What is synchronized cardioversion?
Your doctor has suggested you have a procedure called synchronized cardioversion because of an abnormal heart rhythm. Synchronized cardioversion is a procedure where an electrical shock is used to reset the rhythm of your heart. The electrical shock is synchronized so it happens at the appropriate time during the heart beating cycle.
Sometimes a procedure called transesophageal echocardiogram (TEE) is done before synchronized cardioversion. Your doctor may recommend you have TEE before synchronized cardioversion as part of your evaluation at National Jewish Health. If this is done you will receive the Test Facts on TEE also.
How do you get ready for the procedure?
Before the procedure, your doctor will explain the procedure in detail, including possible complications and side effects. They will be available to answer any questions you may have.
Do not eat food or drink liquids for at least 6 to 8 hours before the test.
Avoid caffeine sources for 24 hours prior to this test. This includes coffee, decaffeinated coffee, tea, decaffeinated tea, herbal tea, soda pop and chocolate.
Take your oral medicines with a small sip of water. You may be asked to hold certain medication.
Bring your blood glucose monitor, test strips and medication if you have diabetes.
Please arrive 30 minutes before your test is scheduled.
Wear clothing you can remove from the waist up. You will be given a gown to wear.
Ask a companion (family member or friend) to pick you up after your procedure and take you home. You will not be able to drive or take a taxi home after the procedure because of the medicine you will be given to make you drowsy.
Where do I go to get this test done?
Check in at the main desk and they will direct you to the Minimally Invasive Diagnostic Center (MIDC) waiting area.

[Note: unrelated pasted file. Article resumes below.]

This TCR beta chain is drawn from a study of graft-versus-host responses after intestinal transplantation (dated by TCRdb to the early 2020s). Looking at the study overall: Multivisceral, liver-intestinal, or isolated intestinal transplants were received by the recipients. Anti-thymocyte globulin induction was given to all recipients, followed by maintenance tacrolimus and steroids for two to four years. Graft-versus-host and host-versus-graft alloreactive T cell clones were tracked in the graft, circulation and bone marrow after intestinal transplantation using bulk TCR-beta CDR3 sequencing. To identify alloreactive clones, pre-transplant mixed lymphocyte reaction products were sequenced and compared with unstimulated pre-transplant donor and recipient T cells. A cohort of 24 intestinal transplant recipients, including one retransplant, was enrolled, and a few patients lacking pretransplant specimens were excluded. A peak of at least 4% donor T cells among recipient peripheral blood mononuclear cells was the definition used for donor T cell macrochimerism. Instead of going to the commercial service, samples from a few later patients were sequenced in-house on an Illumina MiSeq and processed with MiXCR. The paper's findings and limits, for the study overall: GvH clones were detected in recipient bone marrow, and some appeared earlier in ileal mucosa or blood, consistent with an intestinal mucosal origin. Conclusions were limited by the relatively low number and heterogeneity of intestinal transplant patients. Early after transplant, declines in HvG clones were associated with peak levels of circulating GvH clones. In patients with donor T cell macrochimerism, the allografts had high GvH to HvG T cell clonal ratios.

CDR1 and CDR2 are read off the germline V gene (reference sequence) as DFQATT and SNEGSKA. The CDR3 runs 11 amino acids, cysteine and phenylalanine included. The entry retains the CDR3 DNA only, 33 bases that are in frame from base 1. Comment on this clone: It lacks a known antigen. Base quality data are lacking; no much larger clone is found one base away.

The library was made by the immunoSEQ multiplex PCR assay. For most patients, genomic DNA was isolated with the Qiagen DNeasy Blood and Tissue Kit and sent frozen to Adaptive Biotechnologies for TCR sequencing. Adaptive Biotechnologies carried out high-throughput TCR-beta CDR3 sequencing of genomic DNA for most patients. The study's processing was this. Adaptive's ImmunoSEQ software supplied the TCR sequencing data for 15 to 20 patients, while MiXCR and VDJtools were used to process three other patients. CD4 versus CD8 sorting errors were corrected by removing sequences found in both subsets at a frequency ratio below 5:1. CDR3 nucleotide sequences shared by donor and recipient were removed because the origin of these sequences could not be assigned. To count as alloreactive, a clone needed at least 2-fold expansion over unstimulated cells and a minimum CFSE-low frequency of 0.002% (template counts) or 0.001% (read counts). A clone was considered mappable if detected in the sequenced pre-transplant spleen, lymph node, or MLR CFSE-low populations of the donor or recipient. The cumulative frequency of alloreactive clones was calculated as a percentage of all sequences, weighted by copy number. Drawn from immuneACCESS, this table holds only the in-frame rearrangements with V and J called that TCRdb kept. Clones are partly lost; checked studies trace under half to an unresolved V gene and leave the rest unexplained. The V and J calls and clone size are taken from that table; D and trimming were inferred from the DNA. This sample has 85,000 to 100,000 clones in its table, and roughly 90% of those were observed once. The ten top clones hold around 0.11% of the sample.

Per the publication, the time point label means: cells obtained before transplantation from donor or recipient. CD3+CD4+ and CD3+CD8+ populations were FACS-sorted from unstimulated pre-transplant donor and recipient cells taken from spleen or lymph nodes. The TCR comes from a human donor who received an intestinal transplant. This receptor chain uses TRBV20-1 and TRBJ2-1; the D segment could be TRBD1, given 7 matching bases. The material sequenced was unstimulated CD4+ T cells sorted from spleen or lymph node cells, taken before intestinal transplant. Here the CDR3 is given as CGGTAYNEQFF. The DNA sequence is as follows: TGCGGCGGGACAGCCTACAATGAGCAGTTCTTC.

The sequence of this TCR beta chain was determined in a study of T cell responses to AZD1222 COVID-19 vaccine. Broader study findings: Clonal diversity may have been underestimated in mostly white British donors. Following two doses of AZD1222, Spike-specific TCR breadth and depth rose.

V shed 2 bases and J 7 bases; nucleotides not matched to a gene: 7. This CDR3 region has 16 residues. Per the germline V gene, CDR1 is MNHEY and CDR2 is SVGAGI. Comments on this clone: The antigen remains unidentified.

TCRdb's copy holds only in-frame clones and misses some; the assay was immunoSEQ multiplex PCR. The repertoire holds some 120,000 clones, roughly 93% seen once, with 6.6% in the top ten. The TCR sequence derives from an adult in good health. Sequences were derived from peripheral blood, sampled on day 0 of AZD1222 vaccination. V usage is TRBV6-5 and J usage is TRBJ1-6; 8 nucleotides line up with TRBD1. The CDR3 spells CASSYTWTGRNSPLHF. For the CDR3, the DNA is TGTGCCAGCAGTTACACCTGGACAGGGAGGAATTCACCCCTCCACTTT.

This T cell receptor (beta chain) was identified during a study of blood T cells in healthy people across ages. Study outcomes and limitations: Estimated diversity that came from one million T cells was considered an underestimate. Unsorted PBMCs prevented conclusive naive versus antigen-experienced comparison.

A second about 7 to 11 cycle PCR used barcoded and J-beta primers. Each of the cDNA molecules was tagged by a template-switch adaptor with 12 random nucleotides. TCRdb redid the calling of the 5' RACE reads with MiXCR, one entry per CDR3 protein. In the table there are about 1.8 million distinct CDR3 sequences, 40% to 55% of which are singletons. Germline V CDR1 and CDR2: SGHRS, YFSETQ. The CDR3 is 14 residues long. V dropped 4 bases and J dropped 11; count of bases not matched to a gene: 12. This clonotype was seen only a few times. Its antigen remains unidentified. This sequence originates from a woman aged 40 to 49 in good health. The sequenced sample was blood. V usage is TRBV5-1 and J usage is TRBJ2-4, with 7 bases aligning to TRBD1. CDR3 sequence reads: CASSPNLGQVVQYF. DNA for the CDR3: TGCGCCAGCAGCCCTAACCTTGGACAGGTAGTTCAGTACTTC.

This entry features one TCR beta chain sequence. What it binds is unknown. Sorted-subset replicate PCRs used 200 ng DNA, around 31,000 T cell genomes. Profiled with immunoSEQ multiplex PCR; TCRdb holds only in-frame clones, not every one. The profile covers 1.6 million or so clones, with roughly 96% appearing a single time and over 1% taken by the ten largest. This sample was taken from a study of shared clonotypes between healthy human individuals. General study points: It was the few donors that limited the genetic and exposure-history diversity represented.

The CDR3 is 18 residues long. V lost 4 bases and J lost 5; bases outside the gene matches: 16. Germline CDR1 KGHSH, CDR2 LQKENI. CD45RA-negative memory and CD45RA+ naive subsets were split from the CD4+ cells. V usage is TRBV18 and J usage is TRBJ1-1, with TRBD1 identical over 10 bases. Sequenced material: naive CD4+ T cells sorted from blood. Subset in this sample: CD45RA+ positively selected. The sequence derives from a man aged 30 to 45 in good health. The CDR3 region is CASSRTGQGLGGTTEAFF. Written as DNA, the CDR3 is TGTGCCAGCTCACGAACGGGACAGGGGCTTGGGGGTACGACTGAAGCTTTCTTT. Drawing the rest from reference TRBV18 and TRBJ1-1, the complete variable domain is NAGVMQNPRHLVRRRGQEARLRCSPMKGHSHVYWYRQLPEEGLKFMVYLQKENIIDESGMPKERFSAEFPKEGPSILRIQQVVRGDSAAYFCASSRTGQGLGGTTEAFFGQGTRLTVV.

What is done during the test?
When you arrive the nurse will explain what will be done before, during and after the procedure. If you have any questions, please ask. An intravenous (IV) line will be inserted into a vein in your arm or hand so medicine can be delivered when needed.
The nurse will connect you to several monitors:
Electrocardiogram (ECG): Electrodes (small, flat, sticky patches) will be placed on your chest. The electrodes are attached to an electrocardiograph monitor (ECG) that charts your heart’s electrical activity. Hair on your chest may be shaved before the electrodes are applies to improve the contact between the skin and electrode.
Blood pressure monitor: A blood pressure cuff will be placed on your arm to monitor your blood pressure often throughout the test.
Oximeter: A small clip is placed on your finger. The device monitors the oxygen level of your blood. You will be given oxygen during the procedure.
You will be given medicine in your IV to help you relax and feel comfortable as possible during the procedure. You will also feel drowsy.
The doctor or nurse will apply electrodes to your chest. An electrical shock will be delivered to reset the rhythm of your heart. The electrical shock is synchronized so that it happens at the appropriate time during the heart beating cycle. It may take more than one shock to reset the rhythm of your heart. You will be monitored at all times by trained medical staff before, during and after the procedure.
What should you do after the test?
The medication you receive during the synchronized cardioversion makes you sleepy so plan to have someone drive you home when you are done. Do not drive or resume normal activities until 24 hours after the procedure.
A nurse from National Jewish Health will call you to see how you are doing about 24 hours after your procedure.
How long will the test take?
Plan on being at National Jewish Health for at least 4 to 6 hours, although sometimes people stay longer. The preparation will take about 1 hour. The synchronized cardioversion is often a very rapid procedure, and is often complete within 15 to 45 minutes. The recovery may take from 1 to 3 hours. Rarely, an overnight stay at a nearby facility is required.
This information has been approved by Andrew M Freeman, MD, FACC, FACP (February 2011).